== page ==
Using Scripting to Explore

I have often talked about the perils of test automation. I think it is a seductive thing and we fall into those seductive arms far to easily, only to get hurt in the end. There is also a lot of talk about whether testers should be able to code or not. I think you should give it serious consideration, but so often the “testers being able to code” conversation centers on test automation. Here’s the problem. Writing good test automation especially at the UI level is one of the hardest types of coding to do well. I’ve been learning Selenium lately as I’m looking at automation some things for my team.  Getting that first test to work wasn’t that hard. Until.

Until I went in and tried to remove all those manual sleeps I had in there and until I tried to clean it up so that it wouldn’t fail later and until I started to think about how to make it work cross-browser.  There is so much to more to writing good automation than just getting some selenium commands to work. After working on it for a while, I realized that it probably isn’t worth it for this project. It is pretty small and we can get through the regression tests pretty quickly by hand.  However, that doesn’t mean there is no place for automation.  Why does our automation have to be fully and completely hands off? There are some regression tests that we do that could be done much more quickly with the help of some automation.  There are also some areas we know we have niggly bugs that we should be able to pin down with the help of some automation.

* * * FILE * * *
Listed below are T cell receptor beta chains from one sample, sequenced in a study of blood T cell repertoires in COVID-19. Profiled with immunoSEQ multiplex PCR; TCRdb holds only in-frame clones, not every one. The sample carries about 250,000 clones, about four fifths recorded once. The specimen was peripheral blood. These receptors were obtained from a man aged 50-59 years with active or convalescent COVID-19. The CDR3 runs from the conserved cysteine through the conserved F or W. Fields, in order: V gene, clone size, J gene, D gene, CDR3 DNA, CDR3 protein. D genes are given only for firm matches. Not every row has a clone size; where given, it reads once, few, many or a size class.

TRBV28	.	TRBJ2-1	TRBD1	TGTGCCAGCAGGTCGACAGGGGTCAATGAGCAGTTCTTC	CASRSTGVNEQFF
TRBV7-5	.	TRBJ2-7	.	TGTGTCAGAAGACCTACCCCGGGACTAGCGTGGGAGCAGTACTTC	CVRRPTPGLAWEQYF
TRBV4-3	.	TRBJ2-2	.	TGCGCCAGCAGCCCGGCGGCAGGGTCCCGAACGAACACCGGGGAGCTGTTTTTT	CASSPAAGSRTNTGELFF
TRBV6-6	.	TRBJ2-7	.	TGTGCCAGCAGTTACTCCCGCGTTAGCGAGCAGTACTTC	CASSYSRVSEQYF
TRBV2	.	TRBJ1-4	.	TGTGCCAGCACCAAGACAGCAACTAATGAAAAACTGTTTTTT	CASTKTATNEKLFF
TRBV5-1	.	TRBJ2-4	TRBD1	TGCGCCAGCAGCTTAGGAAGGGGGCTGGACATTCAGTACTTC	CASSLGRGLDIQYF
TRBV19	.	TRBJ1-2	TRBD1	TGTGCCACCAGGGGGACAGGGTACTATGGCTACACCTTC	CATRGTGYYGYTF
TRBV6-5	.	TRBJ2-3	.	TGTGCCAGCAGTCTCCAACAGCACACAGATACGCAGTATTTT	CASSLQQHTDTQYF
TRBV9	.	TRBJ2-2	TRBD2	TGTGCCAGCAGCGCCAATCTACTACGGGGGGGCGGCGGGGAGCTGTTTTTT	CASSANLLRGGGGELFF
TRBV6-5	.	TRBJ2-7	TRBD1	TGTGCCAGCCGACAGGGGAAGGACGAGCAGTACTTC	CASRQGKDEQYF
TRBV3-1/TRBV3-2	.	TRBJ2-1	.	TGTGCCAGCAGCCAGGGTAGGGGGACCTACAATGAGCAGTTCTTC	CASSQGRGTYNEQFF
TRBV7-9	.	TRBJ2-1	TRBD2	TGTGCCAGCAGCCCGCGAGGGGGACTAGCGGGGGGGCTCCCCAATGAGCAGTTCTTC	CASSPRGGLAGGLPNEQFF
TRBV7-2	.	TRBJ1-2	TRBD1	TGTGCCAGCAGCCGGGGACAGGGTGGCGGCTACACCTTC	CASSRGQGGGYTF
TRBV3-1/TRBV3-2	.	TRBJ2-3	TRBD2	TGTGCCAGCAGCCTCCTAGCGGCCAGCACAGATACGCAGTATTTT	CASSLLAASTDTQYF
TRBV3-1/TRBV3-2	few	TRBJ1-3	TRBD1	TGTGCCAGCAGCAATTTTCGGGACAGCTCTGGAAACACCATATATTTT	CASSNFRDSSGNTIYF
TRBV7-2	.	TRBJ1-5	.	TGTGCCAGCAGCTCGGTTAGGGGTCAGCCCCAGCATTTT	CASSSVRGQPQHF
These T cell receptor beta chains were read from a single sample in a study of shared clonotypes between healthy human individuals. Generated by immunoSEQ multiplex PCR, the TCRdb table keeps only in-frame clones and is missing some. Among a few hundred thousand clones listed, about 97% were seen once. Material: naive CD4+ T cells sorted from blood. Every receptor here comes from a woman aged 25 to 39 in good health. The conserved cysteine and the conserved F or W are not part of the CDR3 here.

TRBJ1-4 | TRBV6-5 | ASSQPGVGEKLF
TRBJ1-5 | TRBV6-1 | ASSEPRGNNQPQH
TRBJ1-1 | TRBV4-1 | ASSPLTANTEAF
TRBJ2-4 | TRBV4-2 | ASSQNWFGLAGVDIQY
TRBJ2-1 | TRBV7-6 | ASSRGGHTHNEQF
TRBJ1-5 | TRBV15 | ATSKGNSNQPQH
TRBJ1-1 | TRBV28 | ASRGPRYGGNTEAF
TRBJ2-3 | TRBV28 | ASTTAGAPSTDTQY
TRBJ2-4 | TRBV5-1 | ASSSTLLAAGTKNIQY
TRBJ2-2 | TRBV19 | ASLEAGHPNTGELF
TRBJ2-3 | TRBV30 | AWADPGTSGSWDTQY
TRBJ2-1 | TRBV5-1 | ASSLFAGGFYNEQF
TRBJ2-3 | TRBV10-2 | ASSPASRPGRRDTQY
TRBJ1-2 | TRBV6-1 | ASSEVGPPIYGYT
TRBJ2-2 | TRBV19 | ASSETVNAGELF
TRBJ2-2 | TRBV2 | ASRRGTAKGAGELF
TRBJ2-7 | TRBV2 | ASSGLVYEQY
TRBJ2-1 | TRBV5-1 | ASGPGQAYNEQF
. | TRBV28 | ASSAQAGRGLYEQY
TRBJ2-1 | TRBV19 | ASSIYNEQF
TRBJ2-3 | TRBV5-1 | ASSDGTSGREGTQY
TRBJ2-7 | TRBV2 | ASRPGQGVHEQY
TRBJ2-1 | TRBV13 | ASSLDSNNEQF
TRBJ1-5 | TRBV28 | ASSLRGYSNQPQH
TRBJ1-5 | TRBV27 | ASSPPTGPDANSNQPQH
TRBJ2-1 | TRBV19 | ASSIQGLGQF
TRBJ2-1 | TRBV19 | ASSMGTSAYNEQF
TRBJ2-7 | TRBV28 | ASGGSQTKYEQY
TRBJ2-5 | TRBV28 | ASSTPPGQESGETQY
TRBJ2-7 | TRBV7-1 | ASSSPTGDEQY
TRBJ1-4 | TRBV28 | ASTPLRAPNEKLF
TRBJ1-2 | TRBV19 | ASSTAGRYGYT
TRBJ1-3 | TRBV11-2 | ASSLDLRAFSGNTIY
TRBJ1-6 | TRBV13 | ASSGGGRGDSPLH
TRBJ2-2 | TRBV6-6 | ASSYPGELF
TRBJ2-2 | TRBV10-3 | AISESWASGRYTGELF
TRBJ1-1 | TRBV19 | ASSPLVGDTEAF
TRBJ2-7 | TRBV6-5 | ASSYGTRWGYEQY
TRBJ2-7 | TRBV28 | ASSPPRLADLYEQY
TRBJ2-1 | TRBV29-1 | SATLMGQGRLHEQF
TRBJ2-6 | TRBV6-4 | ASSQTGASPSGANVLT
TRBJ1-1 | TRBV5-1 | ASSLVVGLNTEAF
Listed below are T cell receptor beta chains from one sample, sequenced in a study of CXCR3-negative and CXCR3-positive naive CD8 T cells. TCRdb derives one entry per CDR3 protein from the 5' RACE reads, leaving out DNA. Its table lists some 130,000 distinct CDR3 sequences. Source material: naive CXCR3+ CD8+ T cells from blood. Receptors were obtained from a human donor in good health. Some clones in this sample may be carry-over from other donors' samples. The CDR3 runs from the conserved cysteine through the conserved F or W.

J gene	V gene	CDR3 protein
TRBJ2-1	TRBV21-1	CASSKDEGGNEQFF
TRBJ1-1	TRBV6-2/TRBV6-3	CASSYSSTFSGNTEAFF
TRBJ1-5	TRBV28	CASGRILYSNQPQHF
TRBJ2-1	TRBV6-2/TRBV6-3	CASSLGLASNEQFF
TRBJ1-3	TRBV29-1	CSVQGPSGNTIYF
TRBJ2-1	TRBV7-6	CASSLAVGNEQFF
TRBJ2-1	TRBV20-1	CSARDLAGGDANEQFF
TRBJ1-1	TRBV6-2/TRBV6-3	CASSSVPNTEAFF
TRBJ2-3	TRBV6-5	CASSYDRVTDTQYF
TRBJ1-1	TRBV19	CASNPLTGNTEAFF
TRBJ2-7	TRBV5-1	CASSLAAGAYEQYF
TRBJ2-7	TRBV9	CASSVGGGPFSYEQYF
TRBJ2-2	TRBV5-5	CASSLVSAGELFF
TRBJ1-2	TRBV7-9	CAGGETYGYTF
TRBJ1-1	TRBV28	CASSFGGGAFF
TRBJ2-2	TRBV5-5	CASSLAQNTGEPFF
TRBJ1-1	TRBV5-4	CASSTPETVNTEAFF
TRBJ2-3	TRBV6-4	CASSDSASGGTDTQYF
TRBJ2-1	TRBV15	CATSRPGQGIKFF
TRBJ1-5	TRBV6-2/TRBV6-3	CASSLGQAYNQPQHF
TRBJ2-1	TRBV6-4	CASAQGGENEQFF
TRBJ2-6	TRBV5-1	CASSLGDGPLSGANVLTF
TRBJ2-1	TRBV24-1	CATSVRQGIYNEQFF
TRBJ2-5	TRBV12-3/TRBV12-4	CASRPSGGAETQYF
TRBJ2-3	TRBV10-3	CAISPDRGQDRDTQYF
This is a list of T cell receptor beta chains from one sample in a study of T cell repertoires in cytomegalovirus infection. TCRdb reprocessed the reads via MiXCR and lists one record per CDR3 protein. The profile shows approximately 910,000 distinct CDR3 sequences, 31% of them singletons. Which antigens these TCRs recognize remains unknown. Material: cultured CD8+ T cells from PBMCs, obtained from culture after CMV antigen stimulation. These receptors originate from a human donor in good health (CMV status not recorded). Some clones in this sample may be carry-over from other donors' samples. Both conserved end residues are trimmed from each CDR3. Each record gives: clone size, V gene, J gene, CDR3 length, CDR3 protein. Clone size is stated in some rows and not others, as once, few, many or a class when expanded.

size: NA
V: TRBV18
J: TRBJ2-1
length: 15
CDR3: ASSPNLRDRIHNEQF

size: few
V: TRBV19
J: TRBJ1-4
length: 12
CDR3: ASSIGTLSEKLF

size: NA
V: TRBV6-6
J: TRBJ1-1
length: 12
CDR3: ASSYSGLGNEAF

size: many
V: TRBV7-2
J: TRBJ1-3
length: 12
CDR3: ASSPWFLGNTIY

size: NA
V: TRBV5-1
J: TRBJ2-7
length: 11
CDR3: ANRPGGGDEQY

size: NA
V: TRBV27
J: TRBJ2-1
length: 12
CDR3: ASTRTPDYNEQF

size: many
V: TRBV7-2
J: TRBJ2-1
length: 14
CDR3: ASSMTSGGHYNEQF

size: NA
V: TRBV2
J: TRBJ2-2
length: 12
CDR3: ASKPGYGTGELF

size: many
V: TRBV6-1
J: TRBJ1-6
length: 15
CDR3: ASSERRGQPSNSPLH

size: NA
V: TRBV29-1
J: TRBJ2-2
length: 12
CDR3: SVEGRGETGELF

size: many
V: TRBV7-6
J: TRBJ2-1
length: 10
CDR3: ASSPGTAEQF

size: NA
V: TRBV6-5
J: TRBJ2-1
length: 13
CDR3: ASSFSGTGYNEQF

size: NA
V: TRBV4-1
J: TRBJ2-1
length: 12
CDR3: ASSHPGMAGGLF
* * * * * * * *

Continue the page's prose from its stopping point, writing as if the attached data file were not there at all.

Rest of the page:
You see, I think one of the best places for testers to use automation is for helping with exploration. There are so many questions that take a long time or aren’t possible to get the answer too without the help of some scripting. I think we do ourselves a disservice as testers when we only think of our scripting skills as applying to regression test automation. In light of that, I think it is time for more testers to think about how to leverage programming skills to get better at exploring.

I’ve been working on a course called scripting for testers that will help demonstrate the value of this and show some examples of what this could look like. As I have material that makes sense to share I will put it up here as part of a series I will call exploring with code. Keep an eye out for it. I hope it will be helpful!



  1. Nice blog… Moderately explained.


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